Toronto transit officials say two workers failed alcohol or drug tests under a new random testing program introduced this week.
The Toronto Transit Commission (TTC)says on the first day of testing on Monday, a worker in a safety-sensitive position tested positive for alcohol by blowing over .04 on a breathalyzer.
Another worker tested positive for an unidentified drug.
CEO Andy Byford says the fact that two failed tests were registered in the first three days of testing shows the TTC is justified in implementing the program.
The TTC said neither worker was a driver, but they were part of 10,000 employees in safety-sensitive positions that are subject to random drug and alcohol testing under the new policy.
The Amalgamated Transit Union Local 113 (ATU) had challenged the policy as a violation of employee privacy rights and a risk of “psychological” and “reputational” harm to employees, but the Ontario Superior Court of Justice found no evidence that such harm would come to employees. The court also found that the TTC had demonstrated there was an existing drug and alcohol problem in its workplace that was difficult to detect. The benefit to public safety that random testing outweighed any infringement of employee privacy, the court said.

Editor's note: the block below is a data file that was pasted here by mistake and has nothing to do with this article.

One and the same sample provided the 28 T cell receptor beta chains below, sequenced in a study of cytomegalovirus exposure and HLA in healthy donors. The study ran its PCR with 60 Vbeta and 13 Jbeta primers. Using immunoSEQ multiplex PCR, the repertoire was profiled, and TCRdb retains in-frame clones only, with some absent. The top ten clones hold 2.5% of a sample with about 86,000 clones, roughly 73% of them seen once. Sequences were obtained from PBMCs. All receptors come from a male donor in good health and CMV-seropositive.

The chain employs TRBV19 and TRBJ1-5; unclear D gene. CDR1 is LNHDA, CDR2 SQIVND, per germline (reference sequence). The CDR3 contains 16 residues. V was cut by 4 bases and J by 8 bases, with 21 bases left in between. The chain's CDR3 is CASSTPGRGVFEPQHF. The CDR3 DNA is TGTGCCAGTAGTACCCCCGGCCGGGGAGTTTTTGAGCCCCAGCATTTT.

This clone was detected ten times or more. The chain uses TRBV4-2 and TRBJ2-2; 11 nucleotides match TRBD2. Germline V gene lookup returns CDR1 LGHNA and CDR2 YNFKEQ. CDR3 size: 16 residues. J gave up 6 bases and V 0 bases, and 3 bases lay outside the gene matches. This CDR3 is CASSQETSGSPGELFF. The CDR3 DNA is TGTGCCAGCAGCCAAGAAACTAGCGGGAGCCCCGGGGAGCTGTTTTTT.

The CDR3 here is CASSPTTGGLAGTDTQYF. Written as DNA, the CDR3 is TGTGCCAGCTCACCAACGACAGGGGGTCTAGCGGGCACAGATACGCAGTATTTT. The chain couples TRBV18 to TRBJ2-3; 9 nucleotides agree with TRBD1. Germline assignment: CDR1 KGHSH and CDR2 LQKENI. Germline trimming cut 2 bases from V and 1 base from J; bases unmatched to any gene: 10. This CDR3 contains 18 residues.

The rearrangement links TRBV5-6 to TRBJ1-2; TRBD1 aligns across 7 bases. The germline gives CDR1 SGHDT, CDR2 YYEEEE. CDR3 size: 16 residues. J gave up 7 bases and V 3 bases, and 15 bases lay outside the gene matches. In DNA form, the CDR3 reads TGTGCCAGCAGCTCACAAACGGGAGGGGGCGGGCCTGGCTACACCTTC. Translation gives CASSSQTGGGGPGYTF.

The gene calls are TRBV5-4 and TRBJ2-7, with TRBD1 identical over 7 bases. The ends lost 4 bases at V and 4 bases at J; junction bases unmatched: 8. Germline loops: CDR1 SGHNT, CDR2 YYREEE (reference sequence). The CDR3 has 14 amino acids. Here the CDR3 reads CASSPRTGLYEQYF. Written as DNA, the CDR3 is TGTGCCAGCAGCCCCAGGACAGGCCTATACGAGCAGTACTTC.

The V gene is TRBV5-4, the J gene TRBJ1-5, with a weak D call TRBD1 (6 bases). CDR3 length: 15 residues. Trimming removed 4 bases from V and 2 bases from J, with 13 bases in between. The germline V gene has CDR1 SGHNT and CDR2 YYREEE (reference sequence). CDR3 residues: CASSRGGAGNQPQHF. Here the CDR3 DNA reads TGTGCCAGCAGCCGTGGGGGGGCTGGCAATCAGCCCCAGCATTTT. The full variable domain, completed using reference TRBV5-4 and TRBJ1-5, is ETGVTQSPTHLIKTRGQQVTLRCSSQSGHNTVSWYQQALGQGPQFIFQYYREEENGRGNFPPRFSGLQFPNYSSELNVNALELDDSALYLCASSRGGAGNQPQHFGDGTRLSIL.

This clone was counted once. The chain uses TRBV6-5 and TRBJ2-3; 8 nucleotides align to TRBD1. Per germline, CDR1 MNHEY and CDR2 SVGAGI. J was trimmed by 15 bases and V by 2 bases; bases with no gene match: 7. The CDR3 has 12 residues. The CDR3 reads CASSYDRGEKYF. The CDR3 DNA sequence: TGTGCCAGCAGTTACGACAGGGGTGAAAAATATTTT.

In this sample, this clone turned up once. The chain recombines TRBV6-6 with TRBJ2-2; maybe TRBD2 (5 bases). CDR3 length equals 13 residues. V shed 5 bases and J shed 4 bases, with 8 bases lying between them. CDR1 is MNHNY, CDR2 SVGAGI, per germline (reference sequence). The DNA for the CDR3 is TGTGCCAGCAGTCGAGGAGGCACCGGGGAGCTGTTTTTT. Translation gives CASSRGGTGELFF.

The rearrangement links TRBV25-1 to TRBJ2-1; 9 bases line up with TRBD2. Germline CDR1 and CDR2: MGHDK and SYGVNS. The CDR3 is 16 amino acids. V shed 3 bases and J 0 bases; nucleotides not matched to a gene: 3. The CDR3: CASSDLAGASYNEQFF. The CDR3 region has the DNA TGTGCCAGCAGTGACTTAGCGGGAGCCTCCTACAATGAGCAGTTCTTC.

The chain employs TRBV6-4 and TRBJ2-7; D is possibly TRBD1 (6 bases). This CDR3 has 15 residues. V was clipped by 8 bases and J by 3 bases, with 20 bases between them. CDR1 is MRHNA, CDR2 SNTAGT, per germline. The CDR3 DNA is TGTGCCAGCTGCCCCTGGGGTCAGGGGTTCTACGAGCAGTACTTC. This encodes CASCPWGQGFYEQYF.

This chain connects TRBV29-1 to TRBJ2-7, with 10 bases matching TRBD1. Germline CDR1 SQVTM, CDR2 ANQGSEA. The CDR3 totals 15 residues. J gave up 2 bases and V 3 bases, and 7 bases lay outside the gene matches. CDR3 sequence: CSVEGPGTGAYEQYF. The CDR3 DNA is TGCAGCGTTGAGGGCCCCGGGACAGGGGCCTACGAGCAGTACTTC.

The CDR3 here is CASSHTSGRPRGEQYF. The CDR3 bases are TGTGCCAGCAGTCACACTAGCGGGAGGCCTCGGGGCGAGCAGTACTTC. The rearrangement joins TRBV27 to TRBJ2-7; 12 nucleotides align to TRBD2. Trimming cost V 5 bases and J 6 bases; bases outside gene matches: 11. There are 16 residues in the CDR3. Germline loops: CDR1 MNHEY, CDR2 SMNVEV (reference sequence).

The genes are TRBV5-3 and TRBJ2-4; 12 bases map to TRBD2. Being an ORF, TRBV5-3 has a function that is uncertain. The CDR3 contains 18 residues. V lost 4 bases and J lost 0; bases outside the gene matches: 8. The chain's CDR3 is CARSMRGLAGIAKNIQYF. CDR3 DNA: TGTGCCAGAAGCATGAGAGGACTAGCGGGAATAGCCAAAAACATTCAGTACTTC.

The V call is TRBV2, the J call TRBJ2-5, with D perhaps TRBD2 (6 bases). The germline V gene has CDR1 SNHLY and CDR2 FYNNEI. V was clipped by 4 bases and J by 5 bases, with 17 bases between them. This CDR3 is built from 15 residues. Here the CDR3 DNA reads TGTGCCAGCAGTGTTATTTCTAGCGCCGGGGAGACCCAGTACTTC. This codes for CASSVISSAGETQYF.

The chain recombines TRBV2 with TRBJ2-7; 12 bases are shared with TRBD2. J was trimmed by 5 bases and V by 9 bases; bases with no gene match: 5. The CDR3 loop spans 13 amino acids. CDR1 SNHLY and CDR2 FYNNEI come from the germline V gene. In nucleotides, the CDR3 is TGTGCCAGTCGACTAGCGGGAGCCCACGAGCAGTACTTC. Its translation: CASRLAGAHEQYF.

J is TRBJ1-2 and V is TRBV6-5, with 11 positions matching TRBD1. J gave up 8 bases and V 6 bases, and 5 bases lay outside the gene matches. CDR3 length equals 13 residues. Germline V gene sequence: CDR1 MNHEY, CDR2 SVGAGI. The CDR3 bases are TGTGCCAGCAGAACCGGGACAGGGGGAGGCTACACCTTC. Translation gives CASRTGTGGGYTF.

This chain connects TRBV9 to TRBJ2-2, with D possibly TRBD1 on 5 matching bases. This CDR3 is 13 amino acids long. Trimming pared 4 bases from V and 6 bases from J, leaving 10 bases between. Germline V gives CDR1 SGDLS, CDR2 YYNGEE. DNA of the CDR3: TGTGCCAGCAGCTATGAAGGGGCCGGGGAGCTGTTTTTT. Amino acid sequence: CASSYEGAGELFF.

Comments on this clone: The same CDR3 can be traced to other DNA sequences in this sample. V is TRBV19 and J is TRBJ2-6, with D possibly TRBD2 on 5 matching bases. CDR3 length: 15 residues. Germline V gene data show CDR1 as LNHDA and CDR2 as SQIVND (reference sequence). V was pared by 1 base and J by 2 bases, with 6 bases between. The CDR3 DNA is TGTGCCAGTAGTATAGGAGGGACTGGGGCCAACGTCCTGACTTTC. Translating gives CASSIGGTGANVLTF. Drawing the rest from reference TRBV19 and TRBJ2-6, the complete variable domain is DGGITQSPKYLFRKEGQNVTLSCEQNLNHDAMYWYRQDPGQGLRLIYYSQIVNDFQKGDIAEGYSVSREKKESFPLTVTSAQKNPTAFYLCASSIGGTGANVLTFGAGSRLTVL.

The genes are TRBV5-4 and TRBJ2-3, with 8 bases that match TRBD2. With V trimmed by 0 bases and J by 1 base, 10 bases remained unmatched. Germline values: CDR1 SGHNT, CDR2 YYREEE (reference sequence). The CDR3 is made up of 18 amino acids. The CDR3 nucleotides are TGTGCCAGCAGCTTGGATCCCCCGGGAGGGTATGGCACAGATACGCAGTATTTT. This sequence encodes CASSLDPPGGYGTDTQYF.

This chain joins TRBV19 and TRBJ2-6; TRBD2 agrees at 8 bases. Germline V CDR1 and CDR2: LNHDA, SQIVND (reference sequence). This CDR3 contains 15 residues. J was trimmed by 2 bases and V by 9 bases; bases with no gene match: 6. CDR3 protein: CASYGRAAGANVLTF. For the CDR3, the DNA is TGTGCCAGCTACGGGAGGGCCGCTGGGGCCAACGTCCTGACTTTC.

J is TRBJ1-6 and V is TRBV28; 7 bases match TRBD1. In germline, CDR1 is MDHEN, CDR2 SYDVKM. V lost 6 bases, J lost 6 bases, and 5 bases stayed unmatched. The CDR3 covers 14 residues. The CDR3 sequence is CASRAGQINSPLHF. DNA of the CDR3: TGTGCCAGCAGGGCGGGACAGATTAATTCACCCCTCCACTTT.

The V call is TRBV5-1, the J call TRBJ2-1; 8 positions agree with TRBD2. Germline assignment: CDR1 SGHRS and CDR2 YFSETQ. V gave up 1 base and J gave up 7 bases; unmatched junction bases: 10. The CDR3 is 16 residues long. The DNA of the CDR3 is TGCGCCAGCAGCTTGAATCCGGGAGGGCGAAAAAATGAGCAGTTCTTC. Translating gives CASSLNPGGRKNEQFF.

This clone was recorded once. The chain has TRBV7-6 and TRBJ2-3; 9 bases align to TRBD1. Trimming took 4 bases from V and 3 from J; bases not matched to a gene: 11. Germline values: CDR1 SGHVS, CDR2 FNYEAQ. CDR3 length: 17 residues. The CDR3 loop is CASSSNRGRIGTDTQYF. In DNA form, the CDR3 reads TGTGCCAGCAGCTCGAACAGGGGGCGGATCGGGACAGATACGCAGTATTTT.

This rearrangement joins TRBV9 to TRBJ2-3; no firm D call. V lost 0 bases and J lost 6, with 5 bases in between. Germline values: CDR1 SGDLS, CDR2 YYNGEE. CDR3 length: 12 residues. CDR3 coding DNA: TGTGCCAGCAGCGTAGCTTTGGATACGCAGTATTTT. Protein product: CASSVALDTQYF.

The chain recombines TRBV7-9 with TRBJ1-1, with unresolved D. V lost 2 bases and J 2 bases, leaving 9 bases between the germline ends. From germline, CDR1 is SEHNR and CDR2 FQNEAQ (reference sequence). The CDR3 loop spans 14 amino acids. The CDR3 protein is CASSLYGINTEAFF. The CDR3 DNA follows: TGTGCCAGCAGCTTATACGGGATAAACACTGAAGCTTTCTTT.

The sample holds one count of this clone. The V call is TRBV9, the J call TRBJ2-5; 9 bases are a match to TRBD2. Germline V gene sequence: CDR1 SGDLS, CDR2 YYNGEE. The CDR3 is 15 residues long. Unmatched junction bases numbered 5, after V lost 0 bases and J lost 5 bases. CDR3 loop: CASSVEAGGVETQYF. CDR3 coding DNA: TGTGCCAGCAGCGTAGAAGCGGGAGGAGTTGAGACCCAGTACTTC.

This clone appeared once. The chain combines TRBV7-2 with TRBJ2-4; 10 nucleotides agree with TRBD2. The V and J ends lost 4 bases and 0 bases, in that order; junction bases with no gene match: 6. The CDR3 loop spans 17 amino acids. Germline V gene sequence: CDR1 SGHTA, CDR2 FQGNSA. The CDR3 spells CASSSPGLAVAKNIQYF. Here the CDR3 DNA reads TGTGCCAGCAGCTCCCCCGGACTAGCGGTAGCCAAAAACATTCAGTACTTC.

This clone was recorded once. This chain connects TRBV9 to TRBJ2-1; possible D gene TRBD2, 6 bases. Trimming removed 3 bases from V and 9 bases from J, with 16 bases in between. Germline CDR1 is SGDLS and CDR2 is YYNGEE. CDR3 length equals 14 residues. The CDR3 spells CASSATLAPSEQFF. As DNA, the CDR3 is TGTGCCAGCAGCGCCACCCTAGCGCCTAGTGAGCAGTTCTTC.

Kevin Morton, secretary-treasurer of ATU Local 113, told the Toronto Star that “we don’t want anybody to come to work impaired.” But he disagreed that these first two positive tests show there’s a systemic substance abuse problem at the TTC.
“I think the sample size is way too small,” Morton said to the Star.
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